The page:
Yes! The way dark roasted coffee operates is that it tastes best when milk and sugar is added. I always liken my milky sweet dark roast cups to little donuts. The sugars are pushed so far in the development stage that they begin breaking down. The resulting dark roast benefits from sugar being added to it after its been brewed. Because these sugars have broken down so much, and the structure of the coffee bean is so brittle, dark coffee roasts generally have thin mouthfeels. By adding milk, you beefen up that body and add a gentle and smooth texture to the coffee. If you like milk and sugar in your coffee, I highly recommend brewing up dark roast beans!
Nope! Here’s the official skinny on caffeine content in coffee. Almost all Arabica coffee has the same amount of caffeine, period. Caffeine also has a melting point of 455 degrees Fahrenheit, which will torch a coffee bean. So, if you’ve got an ultra-dark roast, the roast itself has actually burned the caffeine out of the coffee bean. Many people assume that roasty flavors equal a “stronger” cup of coffee (which to many means more caffeine), but that’s not the case. Darker coffee is more brittle, and will extract easier, so technically you can pull more caffeine out while brewing a darker coffee, but it has nothing to do with the roast level.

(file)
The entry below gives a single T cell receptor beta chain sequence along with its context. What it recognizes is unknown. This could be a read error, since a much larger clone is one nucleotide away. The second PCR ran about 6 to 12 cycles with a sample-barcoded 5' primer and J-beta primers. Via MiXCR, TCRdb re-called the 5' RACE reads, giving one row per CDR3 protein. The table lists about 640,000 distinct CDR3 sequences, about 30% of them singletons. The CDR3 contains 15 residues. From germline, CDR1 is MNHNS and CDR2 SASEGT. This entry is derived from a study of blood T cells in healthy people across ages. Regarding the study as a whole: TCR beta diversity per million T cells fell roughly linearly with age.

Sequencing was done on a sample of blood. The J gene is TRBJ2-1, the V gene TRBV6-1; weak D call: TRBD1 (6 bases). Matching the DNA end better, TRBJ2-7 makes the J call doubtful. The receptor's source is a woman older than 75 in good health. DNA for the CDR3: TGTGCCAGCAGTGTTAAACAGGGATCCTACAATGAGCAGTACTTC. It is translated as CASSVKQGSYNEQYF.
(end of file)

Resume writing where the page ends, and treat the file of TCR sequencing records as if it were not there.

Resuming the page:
Dark roast coffee means that the coffee is pushed up to, and sometimes through, second crack. Second crack refers to the sound the coffee makes after the heat of the roasting process fully develops all of the sugars within the coffee bean, and begins to take its toll on a the structure of the bean itself. The “crack” is actually the coffee beginning to break apart. This style of roasting obliterates any flavor from the green coffee at all, and bittersweet, roasty, and smoky flavors dominate the profile of the coffee.